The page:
Ideally, I would like to see at least three descendants all sharing DNA at this level but the probability of this happening as the generations grow more distant is much decreased. Every generation loses 50% of their DNA from each parent as they pick up the combination from both of their parents to bring them back to 100%. This is why it's so important to test the oldest generation available.

I never did find a single baptism for any of the children of Samuel, and I'm not entirely certain as to who his wife was either. I can't say whether it would pass the genealogical standard of proof but I'm confident of my findings and feel the evidence for Samuel being my 4 x great-grandfather is compelling.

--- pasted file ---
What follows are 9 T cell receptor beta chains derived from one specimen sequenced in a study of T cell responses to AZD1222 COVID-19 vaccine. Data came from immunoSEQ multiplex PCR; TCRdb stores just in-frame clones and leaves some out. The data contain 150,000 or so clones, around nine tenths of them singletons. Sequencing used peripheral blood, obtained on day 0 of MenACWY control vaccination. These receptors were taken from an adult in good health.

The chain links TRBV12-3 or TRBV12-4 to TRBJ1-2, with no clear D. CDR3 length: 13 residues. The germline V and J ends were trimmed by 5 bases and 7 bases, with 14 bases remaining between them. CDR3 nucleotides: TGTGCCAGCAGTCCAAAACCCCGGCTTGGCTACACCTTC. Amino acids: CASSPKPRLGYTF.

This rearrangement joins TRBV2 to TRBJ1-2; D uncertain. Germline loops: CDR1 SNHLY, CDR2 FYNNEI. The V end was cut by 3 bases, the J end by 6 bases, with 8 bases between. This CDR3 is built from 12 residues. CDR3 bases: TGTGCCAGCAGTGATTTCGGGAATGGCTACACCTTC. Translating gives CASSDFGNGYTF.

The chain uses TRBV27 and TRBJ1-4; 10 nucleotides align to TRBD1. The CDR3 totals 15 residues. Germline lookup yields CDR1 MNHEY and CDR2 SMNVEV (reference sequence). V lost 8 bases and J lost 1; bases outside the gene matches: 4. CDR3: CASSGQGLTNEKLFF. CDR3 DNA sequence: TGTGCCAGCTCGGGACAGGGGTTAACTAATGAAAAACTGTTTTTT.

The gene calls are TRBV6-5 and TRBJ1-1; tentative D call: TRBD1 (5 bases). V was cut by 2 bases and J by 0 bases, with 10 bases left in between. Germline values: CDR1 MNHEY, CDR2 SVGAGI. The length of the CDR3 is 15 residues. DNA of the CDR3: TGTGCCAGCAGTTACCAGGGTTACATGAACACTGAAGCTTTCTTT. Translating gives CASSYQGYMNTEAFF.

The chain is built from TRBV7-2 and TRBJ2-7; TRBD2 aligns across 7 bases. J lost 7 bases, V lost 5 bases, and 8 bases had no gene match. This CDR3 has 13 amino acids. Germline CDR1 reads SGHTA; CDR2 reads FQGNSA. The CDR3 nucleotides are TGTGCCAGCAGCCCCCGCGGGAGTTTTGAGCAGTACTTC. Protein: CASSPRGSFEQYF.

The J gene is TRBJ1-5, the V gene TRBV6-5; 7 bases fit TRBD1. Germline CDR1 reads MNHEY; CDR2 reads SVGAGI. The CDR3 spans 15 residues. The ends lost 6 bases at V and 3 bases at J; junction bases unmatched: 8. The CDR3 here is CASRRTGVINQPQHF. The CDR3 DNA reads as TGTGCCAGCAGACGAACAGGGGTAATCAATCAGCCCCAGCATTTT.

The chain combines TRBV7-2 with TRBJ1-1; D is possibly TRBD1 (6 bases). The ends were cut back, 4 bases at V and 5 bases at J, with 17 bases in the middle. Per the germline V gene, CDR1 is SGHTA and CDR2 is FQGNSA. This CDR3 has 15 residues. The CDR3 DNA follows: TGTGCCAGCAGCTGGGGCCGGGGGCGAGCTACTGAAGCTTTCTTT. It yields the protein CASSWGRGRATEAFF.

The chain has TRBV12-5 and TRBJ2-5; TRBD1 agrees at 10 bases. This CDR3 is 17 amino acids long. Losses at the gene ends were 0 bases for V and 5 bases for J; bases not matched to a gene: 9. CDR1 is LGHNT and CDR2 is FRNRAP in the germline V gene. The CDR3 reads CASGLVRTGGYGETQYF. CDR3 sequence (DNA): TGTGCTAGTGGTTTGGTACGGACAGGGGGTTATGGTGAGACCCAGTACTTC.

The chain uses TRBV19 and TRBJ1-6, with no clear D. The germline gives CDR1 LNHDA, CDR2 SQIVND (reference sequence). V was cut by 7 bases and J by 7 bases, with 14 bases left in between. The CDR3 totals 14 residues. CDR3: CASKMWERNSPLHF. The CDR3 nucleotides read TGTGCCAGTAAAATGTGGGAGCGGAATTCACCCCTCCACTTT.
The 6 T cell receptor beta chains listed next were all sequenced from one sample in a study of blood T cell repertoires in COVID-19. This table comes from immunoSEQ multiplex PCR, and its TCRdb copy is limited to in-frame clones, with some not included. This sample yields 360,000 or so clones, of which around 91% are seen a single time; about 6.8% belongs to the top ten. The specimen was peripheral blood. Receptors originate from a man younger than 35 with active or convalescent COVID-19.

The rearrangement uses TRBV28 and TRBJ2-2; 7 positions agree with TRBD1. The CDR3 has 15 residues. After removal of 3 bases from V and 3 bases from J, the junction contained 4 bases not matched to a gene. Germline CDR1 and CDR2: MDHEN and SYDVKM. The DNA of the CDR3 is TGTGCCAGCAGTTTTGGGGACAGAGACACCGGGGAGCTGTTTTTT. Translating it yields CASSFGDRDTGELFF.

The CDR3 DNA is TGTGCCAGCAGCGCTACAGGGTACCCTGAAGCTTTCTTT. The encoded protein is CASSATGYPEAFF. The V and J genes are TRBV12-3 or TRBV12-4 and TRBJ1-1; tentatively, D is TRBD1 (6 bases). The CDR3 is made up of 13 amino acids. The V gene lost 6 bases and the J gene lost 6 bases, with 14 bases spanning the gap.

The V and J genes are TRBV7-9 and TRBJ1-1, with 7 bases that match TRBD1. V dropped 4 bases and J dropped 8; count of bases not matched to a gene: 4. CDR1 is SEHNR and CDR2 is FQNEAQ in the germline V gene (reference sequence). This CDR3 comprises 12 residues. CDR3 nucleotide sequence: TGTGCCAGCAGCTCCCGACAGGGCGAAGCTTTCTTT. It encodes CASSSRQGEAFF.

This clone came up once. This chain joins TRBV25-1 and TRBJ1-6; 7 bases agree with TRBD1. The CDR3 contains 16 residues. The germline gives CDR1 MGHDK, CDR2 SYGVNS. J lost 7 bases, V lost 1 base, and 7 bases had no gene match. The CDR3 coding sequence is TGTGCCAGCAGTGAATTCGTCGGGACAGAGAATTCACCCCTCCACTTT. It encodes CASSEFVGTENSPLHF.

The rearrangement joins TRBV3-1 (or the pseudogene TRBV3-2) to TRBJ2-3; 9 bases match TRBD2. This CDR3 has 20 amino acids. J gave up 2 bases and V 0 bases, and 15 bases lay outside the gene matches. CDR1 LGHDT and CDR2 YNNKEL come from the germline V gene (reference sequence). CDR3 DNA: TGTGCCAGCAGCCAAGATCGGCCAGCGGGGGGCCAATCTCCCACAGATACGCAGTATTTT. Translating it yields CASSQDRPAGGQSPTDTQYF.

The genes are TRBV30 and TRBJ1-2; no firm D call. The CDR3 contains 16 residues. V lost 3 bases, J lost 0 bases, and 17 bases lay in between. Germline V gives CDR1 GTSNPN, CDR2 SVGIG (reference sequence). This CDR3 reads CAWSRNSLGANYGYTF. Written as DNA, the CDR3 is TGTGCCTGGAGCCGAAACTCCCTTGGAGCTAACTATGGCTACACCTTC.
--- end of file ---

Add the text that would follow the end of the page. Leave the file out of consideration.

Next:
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DNA finally knocks down my brick wall

Category: DNA

I recently made some headway with a family history brick wall. For many years I'd been stuck on my 2 x great-grandfather, Henry Ridley. I was even beginning to wonder whether he was in fact my biological ancestor as I couldn't find any suitable DNA matches amongst my family's DNA kits.

All I had to go on was the 1871 census where he appeared alongside my 2 x great-grandmother, Hannah Maria Cotterill who, at the time, was specified as Ann Ridley but they were never actually married. She, too, was a brick wall of mine for quite some time but I managed to make some progress on her a few years ago.

The Family of Henry Ridley & Hannah Cotterill
The Family of Henry Ridley & Hannah Cotterill

Anyway, the census implied that Henry was born in about 1841. Mind you, his age was very difficult to read so I wasn't exactly sure. It also stated he was born in Birmingham which didn't give me a lot to go on as Birmingham was quite a reasonable size, even back then, having a population of 183,000. Further investigation showed there were a number of Henry Ridleys to choose from so I wasn't really sure where to begin.